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105 Cards in this Set

  • Front
  • Back
Any paid form of nonpersonal presentation of ideas, goods, or services by an identified sponsor.
Break-through Opportunities;
Opportunities that help innovators develop hard-to-copy marketing strategies that will be very profitable for a long time.
Buying Function;
Looking for and evaluating goods and services.
Channel of Distribution;
Any series of firms or individuals who participate in the flow of products from producer to final user or consumer.
Clustering Techniques;
Approaches used to try to find similar patterns within sets of data.
Combined Target Market Approach;
Combining two or more submarkets into one larger garget market as a basis for one strategy.
Firms that try to increase the size of their target markets by combining two or more segments.
Competitive Advantage;
A firm has a marketing mix that the target market sees as better than a competitor’s mix.
Competitive Barriers;
The conditions that may make it difficult, or even impossible, for a firm to compete in a market.
Competitive Environment;
The number and types of competitors the marketing manager must face, and how they may behave.
Competitive Rivals;
A firm’s closet competitors.
Competitor Analysis;
An organized approach for evaluating the strengths and weaknesses of current or potential competitors’ marketing strategies.
A social movement that seeks to increase the rights and powers of consumers.
Cultural and Social Environment;
Affects how and why people live and behave as they do.
Customer Relationship Management (CRM);
An approach where the seller fine-tunes the marketing effort with information from a detailed customer database.
Customer Value;
The difference between the benefits a customer sees from a market offering and the costs of obtaining those benefits.
Determining Dimensions;
The dimensions that actually affect the customer’s purchase of a specific product or brand in a product-market.
The marketing mix is distinct from and better than what’s available from a competitor.
Moving into totally different lines of business-perhaps entirely unfamiliar products, markets, or even level in the production-marketing system.
Exchanges between individuals or organizations-and activities that facilitate those exchanges-based on applications of information technology.
Economic and Technological Environment;
Affects the way firms, and the whole economy, use resources.
Economic System;
The way and economy organizes to use scarce resources to produce goods and services and distribute them for consumption by various people and groups in the society.
Economies of Scale;
As a company produces larger numbers of a particular product, the cost for each of these products goes down.
Firms that provide one or more of the marketing functions other than buying or selling.
Provides the necessary cash and credit to produce, transport, store, promote, sell, and buy products.
Generic Market;
A market with broadly similar needs-and sellers offering various and often diverse ways of satisfying those needs.
Putting marketing plans into operation
The development and spread of new ideas, goods, and services.
Intermediary (or middleman);
Someone who specializes in trade rather than production, sometimes called a middleman.
A system for linking computers around the world.
A social process that directs an economy’s flow of goods and services from producers to consumers in a way That effectively matches supply and demand and accomplishes the objectives of society.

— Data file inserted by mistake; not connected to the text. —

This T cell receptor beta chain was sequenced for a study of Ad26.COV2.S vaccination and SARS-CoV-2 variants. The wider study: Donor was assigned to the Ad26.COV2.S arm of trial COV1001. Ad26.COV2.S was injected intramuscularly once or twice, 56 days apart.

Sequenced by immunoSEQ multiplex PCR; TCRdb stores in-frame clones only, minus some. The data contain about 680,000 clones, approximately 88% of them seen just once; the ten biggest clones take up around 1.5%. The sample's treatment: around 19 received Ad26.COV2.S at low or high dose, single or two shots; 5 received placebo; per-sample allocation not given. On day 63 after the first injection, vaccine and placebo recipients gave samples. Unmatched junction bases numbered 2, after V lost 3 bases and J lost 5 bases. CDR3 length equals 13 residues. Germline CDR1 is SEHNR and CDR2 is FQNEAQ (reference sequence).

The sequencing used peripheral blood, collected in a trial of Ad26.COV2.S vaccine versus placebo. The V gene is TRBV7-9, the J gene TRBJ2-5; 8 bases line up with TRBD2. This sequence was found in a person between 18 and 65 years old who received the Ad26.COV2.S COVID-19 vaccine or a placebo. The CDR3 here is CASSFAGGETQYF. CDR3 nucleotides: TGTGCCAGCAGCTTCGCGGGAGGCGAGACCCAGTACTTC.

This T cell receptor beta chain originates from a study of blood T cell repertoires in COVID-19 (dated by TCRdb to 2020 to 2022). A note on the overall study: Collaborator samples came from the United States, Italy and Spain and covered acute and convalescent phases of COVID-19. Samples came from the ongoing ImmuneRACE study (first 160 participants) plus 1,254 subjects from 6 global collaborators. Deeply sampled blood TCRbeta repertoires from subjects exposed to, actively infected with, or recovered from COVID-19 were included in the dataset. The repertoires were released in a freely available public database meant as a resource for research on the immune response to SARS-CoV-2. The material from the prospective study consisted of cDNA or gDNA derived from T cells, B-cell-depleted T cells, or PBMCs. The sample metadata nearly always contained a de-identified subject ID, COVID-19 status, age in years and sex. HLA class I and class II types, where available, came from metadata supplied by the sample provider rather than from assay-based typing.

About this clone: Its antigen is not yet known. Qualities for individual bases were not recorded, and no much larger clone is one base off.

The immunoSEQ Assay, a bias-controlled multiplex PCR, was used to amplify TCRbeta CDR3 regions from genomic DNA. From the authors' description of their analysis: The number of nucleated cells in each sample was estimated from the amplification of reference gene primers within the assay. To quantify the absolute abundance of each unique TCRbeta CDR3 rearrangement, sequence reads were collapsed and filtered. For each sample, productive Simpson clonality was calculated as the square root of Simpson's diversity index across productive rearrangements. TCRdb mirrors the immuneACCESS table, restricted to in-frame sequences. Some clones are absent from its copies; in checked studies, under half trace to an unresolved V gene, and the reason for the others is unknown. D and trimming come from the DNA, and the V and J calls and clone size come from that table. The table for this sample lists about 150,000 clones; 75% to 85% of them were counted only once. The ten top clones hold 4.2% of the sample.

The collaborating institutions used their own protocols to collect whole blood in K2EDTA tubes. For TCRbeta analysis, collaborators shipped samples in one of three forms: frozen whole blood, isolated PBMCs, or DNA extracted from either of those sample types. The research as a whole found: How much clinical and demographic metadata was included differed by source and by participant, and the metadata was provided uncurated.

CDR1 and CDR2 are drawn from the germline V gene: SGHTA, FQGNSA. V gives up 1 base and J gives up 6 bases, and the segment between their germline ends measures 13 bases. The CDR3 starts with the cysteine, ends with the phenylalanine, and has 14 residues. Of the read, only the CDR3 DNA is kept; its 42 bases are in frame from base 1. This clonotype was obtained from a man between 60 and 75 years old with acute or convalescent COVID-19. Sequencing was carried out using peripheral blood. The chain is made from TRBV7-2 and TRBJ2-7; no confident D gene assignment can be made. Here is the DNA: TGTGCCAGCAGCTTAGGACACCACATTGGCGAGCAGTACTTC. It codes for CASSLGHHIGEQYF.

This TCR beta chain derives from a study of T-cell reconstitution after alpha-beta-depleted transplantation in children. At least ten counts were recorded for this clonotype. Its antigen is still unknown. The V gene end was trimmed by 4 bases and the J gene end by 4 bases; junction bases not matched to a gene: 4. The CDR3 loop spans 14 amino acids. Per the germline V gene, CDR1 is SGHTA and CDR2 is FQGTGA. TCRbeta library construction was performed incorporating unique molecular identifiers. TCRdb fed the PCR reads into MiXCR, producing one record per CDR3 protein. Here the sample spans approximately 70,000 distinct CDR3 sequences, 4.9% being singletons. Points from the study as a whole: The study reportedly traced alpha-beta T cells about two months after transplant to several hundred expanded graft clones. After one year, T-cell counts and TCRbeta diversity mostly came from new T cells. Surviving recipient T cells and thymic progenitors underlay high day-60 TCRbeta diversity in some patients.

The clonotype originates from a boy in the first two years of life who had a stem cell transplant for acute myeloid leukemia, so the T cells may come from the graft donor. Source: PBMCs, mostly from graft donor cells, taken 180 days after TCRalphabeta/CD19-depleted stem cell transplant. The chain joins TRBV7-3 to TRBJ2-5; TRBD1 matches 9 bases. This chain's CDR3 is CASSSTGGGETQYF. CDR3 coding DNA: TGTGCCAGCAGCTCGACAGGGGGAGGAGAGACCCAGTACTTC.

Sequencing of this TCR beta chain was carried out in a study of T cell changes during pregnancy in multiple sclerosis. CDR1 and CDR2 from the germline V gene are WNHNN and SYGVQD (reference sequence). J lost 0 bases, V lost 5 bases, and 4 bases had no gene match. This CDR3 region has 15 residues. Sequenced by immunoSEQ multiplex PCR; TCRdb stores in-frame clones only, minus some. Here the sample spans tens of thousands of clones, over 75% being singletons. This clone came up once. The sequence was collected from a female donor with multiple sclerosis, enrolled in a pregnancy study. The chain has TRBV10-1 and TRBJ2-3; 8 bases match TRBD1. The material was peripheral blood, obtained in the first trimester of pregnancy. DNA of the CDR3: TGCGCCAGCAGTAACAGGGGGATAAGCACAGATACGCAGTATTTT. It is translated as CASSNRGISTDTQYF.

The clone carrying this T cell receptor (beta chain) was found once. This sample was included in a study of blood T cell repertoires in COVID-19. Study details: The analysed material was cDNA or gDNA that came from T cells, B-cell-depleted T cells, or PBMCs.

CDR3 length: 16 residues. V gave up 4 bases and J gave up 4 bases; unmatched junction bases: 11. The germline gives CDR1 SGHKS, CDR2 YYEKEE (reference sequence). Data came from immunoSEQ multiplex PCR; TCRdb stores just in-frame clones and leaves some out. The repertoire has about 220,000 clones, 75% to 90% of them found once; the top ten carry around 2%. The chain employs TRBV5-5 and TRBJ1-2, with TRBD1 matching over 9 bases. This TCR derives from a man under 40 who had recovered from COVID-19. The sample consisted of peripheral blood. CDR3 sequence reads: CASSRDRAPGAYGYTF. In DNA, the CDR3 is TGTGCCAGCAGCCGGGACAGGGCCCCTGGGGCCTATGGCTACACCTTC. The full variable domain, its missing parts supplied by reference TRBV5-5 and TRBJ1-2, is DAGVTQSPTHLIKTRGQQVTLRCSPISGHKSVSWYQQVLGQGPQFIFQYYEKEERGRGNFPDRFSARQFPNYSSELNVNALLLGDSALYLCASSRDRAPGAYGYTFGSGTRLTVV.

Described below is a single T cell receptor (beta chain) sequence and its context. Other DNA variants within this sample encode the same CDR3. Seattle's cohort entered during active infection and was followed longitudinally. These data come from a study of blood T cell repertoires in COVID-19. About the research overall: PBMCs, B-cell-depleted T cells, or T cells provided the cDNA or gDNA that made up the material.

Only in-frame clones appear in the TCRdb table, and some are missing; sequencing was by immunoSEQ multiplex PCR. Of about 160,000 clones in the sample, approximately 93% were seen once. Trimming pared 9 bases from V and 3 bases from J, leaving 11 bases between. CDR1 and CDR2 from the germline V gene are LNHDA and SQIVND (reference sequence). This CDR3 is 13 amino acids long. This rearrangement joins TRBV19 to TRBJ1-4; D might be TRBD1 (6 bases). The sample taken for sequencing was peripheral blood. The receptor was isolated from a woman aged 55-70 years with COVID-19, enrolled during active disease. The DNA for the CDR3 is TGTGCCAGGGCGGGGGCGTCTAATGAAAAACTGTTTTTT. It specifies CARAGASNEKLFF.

A group of potential customers with similar needs who are willing to exchange something of value with sellers offering various goods or services-that is, ways of satisfying those needs.
Market Development;
Trying to increase sales by selling present products in new markets.
Market Information Function;
The collection, analysis, and distribution of all the information needed to plan, carry out, and control marketing activities.
Market Penetration;
Trying to increase sales of a firm’s present products in its present markets-probably through a more aggressive marketing mix.
Market Segment;
A relatively homogeneous group of customers who will respond to a marketing mix in a similar way.
Market Segmentation;
A two-step process of (1) naming broad product-markets and (2) segmenting these broad product-markets in order to select target markets and develop suitable marketing mixes.
Market-Directed Economic System;
The individual decisions of the many producers and consumers make the macro-level decisions for the whole economy.
Marketing Company Era;
A time when, in addition to short-run marketing planning, marketing people develop long-range plans-sometimes five or more years ahead-and the whole company effort is guided by the marketing concept.
Marketing Concept;
The idea that an organization should aim all its efforts at satisfying its customers-at a profit.
Marketing Department Era;
A time when all marketing activities are brought under the control of one department to improve short-run policy planning and to try to integrate the firm’s activities.
Marketing Ethics;
The moral standards that guide marketing decisions and actions.
Marketing Management Process;
The process of (1) planning marketing activities, (2) directing the implementation of the plans, and (3) controlling these plans.
Marketing Mix;
The controllable variables that the company puts together to satisfy a target group.
Marketing Orientation;
Trying to carry out the marketing concept.
Marketing Plan;
A written statement of a marketing strategy and the time-related detail for carrying out the strategy.
Marketing Program;
Blends all of the firm’s marketing plans into one big plan.
Marketing Strategy;
Specifies a target market and a related marketing mix.
Mass Marketing;
The typical production-oriented approach that vaguely aims at everyone with the same marketing mix.